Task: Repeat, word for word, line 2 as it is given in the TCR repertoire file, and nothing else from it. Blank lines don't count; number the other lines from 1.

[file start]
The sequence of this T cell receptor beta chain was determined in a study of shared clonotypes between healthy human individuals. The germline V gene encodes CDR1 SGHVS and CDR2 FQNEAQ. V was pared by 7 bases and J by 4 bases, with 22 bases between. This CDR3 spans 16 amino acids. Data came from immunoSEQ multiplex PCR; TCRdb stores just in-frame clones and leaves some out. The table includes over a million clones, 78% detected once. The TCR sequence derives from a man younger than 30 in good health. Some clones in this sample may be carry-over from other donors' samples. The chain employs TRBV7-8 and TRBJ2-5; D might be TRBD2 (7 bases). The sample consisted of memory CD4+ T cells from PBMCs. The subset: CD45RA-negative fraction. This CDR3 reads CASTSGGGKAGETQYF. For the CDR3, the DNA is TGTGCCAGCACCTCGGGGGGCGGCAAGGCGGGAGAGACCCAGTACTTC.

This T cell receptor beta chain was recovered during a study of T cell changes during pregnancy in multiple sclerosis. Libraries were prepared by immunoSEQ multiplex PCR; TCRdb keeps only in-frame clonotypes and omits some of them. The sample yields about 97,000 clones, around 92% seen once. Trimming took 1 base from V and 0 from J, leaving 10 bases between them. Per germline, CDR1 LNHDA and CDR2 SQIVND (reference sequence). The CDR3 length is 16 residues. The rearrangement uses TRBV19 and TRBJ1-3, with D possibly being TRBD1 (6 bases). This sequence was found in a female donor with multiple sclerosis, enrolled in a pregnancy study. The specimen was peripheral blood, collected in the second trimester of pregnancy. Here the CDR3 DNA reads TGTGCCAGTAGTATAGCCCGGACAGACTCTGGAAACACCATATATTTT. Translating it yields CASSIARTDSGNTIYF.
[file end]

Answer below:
This T cell receptor beta chain was recovered during a study of T cell changes during pregnancy in multiple sclerosis. Libraries were prepared by immunoSEQ multiplex PCR; TCRdb keeps only in-frame clonotypes and omits some of them. The sample yields about 97,000 clones, around 92% seen once. Trimming took 1 base from V and 0 from J, leaving 10 bases between them. Per germline, CDR1 LNHDA and CDR2 SQIVND (reference sequence). The CDR3 length is 16 residues. The rearrangement uses TRBV19 and TRBJ1-3, with D possibly being TRBD1 (6 bases). This sequence was found in a female donor with multiple sclerosis, enrolled in a pregnancy study. The specimen was peripheral blood, collected in the second trimester of pregnancy. Here the CDR3 DNA reads TGTGCCAGTAGTATAGCCCGGACAGACTCTGGAAACACCATATATTTT. Translating it yields CASSIARTDSGNTIYF.